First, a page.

The real issue here may not be the need for prohibiting the use of any or all cultural groups as mascots, but rather to initiate a standard practice of asking who is adopting the image and why. We need to tease out the degrees of complexity in the processes of cultural appropriation, acknowledging that while usage may not be deemed “offensive,” it is nonetheless inappropriate. More importantly, we need to acknowledge that all stereotypes are hostile and abusive because they depict another group in an inaccurate light.


References Cited

  • Brody, Hugh. 1987. Living Arctic: Hunters of the Canadian North. Douglas and McIntyre , Vancouver (in collaboration with the British Museum and Indigenous Survival International).
  • Brown, Deidre. 2013. Traditional Identity: the Commodification of New Zealand Maori Imagery. IPinCH Cultural Commodification, Indigenous Peoples & Self-Determination Public Symposium, University of British Columbia, Vancouver, May 2. 
  • Burch, Ernest S. Jr. 1998. The Inupiaq Eskimo Nations of Northwest Alaska. University of Alaska Press, Fairbanks.
  • CBC News. 2014. Should the Edmonton Eskimos change their name? Accessed August 22, 2015.
  • Fienup-Riordan, Ann. 1994. Eskimo Essays. Rutgers University Press, New Brunswick, NJ.
  • George, Glenn B. 2006. “Playing Cowboys and Indians.” Faculty Publications. Paper 855. College of William & Mary Law School William & Mary Law School Scholarship Repository Faculty Publications Faculty and Deans.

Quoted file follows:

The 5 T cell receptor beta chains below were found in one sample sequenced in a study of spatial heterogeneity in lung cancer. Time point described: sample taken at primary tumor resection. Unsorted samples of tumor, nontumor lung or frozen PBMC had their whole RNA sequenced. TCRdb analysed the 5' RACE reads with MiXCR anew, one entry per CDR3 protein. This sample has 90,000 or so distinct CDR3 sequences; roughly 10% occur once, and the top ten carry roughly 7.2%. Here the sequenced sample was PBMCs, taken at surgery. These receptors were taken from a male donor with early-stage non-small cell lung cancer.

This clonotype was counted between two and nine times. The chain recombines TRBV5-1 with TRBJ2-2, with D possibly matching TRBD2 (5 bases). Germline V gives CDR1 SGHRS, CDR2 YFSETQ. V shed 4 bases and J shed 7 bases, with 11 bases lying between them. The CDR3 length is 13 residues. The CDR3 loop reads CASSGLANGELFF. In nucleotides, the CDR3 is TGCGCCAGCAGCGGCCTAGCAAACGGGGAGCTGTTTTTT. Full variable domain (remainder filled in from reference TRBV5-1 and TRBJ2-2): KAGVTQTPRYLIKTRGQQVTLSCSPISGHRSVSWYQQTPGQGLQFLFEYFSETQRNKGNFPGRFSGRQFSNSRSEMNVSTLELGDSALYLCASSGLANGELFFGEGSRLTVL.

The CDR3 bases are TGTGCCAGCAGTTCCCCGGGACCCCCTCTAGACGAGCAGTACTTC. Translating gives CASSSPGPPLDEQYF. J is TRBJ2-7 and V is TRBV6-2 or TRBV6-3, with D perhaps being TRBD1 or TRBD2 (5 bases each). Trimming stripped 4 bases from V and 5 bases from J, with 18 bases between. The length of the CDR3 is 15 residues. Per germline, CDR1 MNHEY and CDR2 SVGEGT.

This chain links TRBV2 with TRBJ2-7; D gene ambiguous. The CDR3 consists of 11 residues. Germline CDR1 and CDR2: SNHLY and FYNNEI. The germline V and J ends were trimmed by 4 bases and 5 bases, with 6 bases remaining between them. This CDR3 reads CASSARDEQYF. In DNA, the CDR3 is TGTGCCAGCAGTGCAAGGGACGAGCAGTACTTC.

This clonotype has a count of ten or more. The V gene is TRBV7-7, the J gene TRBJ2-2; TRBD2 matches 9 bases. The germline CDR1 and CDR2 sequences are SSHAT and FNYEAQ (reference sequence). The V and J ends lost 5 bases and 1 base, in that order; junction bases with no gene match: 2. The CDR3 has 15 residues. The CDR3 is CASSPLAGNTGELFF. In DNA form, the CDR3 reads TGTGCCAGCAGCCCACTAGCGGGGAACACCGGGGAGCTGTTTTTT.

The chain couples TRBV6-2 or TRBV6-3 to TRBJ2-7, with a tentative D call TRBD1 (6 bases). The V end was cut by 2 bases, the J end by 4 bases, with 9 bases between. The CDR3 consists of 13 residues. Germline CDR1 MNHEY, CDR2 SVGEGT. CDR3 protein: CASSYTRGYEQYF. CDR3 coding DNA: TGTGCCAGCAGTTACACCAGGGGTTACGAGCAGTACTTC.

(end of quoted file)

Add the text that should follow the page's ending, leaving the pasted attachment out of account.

• King, Richard C.  2010.  The Native American Mascot Controversy: A Handbook.  Washington State University Press, Pullman.
  • Los Angeles Times. 1988. Airline's Plan to Junk Eskimo Logo Stirs Up Some Alaskans. Accessed October 15, 2015. 
  • Michigan Department of Civil Rights (MDCR). 2013. Continued Use of American Indian Mascots Hurts Student Achievement. Complaint filed with the U.S. Department of Education, Office of Civil Rights. 
  • Nicholas, George. 2014. Appropriation (?) of the Month: The Midterm Exam. IPinCH Blog. 
  • The White House Initiative on American Indian and Alaska Native Education. 2015. The Native Student Environment Initiative. Accessed September 3, 2015.

Further Reading

  • Asakak Seveck, Chester. 1973. Longest Reindeer Herder: A fascinating true life story of an Alaskan Eskimo covering the period from 1890 to 1973. Alaskool.org. 
  • Eberhardt, Jennifer L. and Susan T. Fiske. 1998. Confronting Racism: The Problem and the Response. Sage Publications, Inc., Thousand Oaks, CA.
  • Egan, Brian. 2014. Appropriation (?) of the Month: Seven lessons from the Native American sports mascot controversy. IPinCH Blog. 
  • Kaplan, Lawrence. Inuit or Eskimo: Which name to use? Alaska Native Language Center. 
  • Keene, Adrienne. 2015. Exploring Indigenous Intellectual Property through Mascots, Fashion, and Tribal Names. IPinCH Blog. 
  • Roth, Solen. 2015. Appropriation (?) of the Month: Differentiating "Northwest Coast-style" from Northwest Coast art and design. IPinCH Blog.
  • Udy, Vanessa. 2015. Teepees and Trademarks: Aboriginal Peoples, Stereotypes and Intellectual Property. IPinCH Videos.  


Holly Cusack-McVeigh is Assistant Professor of Anthropology and Museum Studies & Public Scholar of Collections and Community Curation at Indiana University-Purdue University Indianapolis, and an IPinCH Associate. 

Our Appropriation (?) of the Month features, written by IPinCH team members, explore the fine line between 'cultural appreciation' and 'cultural appropriation.'